Borg is arguably the greatest Davis Cup player of all-time, so adding Davis Cup in as a factor to be considered only strengthens his case to be the greatest Open Era player.

Denidowi said...

I'll start with the last first:
What a blatantly false assumption that Borg was the greatest ever Davis Cup player!!!!
NOWHERE NEAR IT!!!
Most of the Australians of the 50s and 60s would laugh rings around him in Davis Cup ... and the Cup calls for excellent doubles players!
Come on ... Borg: one of the greatest doubles players of all-time??!!
I think you'd better close discussion before you get laughed out all the way to the bank, by a betting man!

@nd Borg's 'choice' not to play in Australia is his own personal downfall in this type of debate.
Reality is his score is zero [FULL STOP]
Each of those 4 tournaments is pretty much equal in its weight of import. It is yours alone to classify that the Aussie was much less important. Obviously, just based on last year's men's singles entries alone [I think they had every one except one of the top 20 in attendance!]: How can you belittle one over others?
The other point, as universally stated, is simply that he failed in the US.
That is of significant import alone, and cannot possibly be lightly discarded.
He just 'did not perform in 2 out of 4', one way or another.

The following were facts I gained on these 2 - Borg and Sampras:

Sampras record – Davis cup (15-8 in singles, 4-1 in doubles)

Borg never won a doubles title
Sampras won 2.

The following is entered on Wik re Borg:

“Borg has stated publicly that he would have attempted to complete the calendar year Grand Slam and played in the Australian Open had he succeeded in winning the first three Grand Slam tournaments of the year, which he never did. (During Borg's career, the Australian Open was the last Grand Slam tournament of each year.)”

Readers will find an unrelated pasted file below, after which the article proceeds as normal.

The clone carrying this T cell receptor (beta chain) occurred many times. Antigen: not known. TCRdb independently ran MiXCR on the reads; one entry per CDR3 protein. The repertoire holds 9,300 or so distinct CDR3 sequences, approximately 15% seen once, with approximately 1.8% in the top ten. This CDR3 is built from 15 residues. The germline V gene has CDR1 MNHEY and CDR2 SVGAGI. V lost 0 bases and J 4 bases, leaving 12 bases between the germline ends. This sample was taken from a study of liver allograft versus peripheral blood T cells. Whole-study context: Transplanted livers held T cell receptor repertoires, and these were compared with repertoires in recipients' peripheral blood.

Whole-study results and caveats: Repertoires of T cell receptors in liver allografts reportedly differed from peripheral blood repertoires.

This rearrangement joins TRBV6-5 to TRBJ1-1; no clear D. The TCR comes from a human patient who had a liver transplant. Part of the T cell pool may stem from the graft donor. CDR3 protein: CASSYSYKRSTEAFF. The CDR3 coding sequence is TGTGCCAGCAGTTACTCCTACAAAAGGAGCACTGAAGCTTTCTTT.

However, he did attempt the Australian once and fouled out in the 3rd round.
In truth, Borg knew he was not good enough on the fast Australian grass with his back court game.

A player can never be considered “the Greatest” unless he can show he can do it all: singles, doubles, heat, cold, wind, wet, Davis Cup (for country), all surfaces and all Majors.
Sampras did it all.
Borg did not by a long shot!

Then there is the point that you seem to have downplayed:
That Borg was right near the start of the Open Era. There were many fewer young people making tennis a career goal at that point. It was still too new.
By the (0's and 2000's however, this is genuinely not the case at all.
I lived through those eras. I know.
I umpired at the Australian Open a number of times.

[I'm still laughing at Borg being the greatest ever Davis Cup player! Sorry]

David Friedman said...

Denidowi:

I never said that Borg was a great doubles player. However, as the stats below prove, he was at least as good as Sampras as a doubles player.